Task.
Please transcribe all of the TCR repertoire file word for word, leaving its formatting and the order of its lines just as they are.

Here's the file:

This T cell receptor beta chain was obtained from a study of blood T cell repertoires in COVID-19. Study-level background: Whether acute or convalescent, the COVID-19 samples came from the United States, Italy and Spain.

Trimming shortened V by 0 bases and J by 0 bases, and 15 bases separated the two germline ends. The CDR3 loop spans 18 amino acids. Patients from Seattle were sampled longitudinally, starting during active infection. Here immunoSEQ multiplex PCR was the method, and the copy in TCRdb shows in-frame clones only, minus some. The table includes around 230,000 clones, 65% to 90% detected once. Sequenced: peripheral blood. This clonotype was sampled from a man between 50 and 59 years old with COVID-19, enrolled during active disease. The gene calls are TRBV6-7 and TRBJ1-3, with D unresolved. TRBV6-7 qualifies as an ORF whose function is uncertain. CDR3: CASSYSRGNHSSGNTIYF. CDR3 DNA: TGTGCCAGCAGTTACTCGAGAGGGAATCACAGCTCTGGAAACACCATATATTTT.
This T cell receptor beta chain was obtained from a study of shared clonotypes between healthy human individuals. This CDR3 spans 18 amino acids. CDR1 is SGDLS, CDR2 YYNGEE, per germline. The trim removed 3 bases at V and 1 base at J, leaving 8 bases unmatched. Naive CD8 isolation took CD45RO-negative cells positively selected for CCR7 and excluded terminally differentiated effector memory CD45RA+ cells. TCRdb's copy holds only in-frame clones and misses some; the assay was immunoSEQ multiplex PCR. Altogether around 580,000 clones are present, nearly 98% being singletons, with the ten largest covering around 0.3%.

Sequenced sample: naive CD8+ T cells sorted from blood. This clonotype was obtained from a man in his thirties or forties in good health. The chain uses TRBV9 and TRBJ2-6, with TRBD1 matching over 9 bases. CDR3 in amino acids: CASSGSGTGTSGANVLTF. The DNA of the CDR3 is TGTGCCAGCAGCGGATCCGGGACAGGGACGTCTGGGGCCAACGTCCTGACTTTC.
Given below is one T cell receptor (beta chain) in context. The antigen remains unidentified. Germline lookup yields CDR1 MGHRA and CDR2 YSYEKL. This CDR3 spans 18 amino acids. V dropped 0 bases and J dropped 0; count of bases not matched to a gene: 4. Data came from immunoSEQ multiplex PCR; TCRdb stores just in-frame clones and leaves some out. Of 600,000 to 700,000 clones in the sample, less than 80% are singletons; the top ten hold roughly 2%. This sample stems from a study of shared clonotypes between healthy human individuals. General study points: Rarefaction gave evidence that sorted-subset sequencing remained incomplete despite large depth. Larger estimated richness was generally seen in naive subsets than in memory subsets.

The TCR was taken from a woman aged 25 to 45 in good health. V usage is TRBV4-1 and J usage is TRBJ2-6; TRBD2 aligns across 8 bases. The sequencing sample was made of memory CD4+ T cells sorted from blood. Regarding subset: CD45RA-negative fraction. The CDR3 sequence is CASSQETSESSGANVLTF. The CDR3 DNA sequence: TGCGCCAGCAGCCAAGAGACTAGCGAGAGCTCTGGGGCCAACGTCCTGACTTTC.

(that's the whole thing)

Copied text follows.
This T cell receptor beta chain was obtained from a study of blood T cell repertoires in COVID-19. Study-level background: Whether acute or convalescent, the COVID-19 samples came from the United States, Italy and Spain.

Trimming shortened V by 0 bases and J by 0 bases, and 15 bases separated the two germline ends. The CDR3 loop spans 18 amino acids. Patients from Seattle were sampled longitudinally, starting during active infection. Here immunoSEQ multiplex PCR was the method, and the copy in TCRdb shows in-frame clones only, minus some. The table includes around 230,000 clones, 65% to 90% detected once. Sequenced: peripheral blood. This clonotype was sampled from a man between 50 and 59 years old with COVID-19, enrolled during active disease. The gene calls are TRBV6-7 and TRBJ1-3, with D unresolved. TRBV6-7 qualifies as an ORF whose function is uncertain. CDR3: CASSYSRGNHSSGNTIYF. CDR3 DNA: TGTGCCAGCAGTTACTCGAGAGGGAATCACAGCTCTGGAAACACCATATATTTT.
This T cell receptor beta chain was obtained from a study of shared clonotypes between healthy human individuals. This CDR3 spans 18 amino acids. CDR1 is SGDLS, CDR2 YYNGEE, per germline. The trim removed 3 bases at V and 1 base at J, leaving 8 bases unmatched. Naive CD8 isolation took CD45RO-negative cells positively selected for CCR7 and excluded terminally differentiated effector memory CD45RA+ cells. TCRdb's copy holds only in-frame clones and misses some; the assay was immunoSEQ multiplex PCR. Altogether around 580,000 clones are present, nearly 98% being singletons, with the ten largest covering around 0.3%.

Sequenced sample: naive CD8+ T cells sorted from blood. This clonotype was obtained from a man in his thirties or forties in good health. The chain uses TRBV9 and TRBJ2-6, with TRBD1 matching over 9 bases. CDR3 in amino acids: CASSGSGTGTSGANVLTF. The DNA of the CDR3 is TGTGCCAGCAGCGGATCCGGGACAGGGACGTCTGGGGCCAACGTCCTGACTTTC.
Given below is one T cell receptor (beta chain) in context. The antigen remains unidentified. Germline lookup yields CDR1 MGHRA and CDR2 YSYEKL. This CDR3 spans 18 amino acids. V dropped 0 bases and J dropped 0; count of bases not matched to a gene: 4. Data came from immunoSEQ multiplex PCR; TCRdb stores just in-frame clones and leaves some out. Of 600,000 to 700,000 clones in the sample, less than 80% are singletons; the top ten hold roughly 2%. This sample stems from a study of shared clonotypes between healthy human individuals. General study points: Rarefaction gave evidence that sorted-subset sequencing remained incomplete despite large depth. Larger estimated richness was generally seen in naive subsets than in memory subsets.

The TCR was taken from a woman aged 25 to 45 in good health. V usage is TRBV4-1 and J usage is TRBJ2-6; TRBD2 aligns across 8 bases. The sequencing sample was made of memory CD4+ T cells sorted from blood. Regarding subset: CD45RA-negative fraction. The CDR3 sequence is CASSQETSESSGANVLTF. The CDR3 DNA sequence: TGCGCCAGCAGCCAAGAGACTAGCGAGAGCTCTGGGGCCAACGTCCTGACTTTC.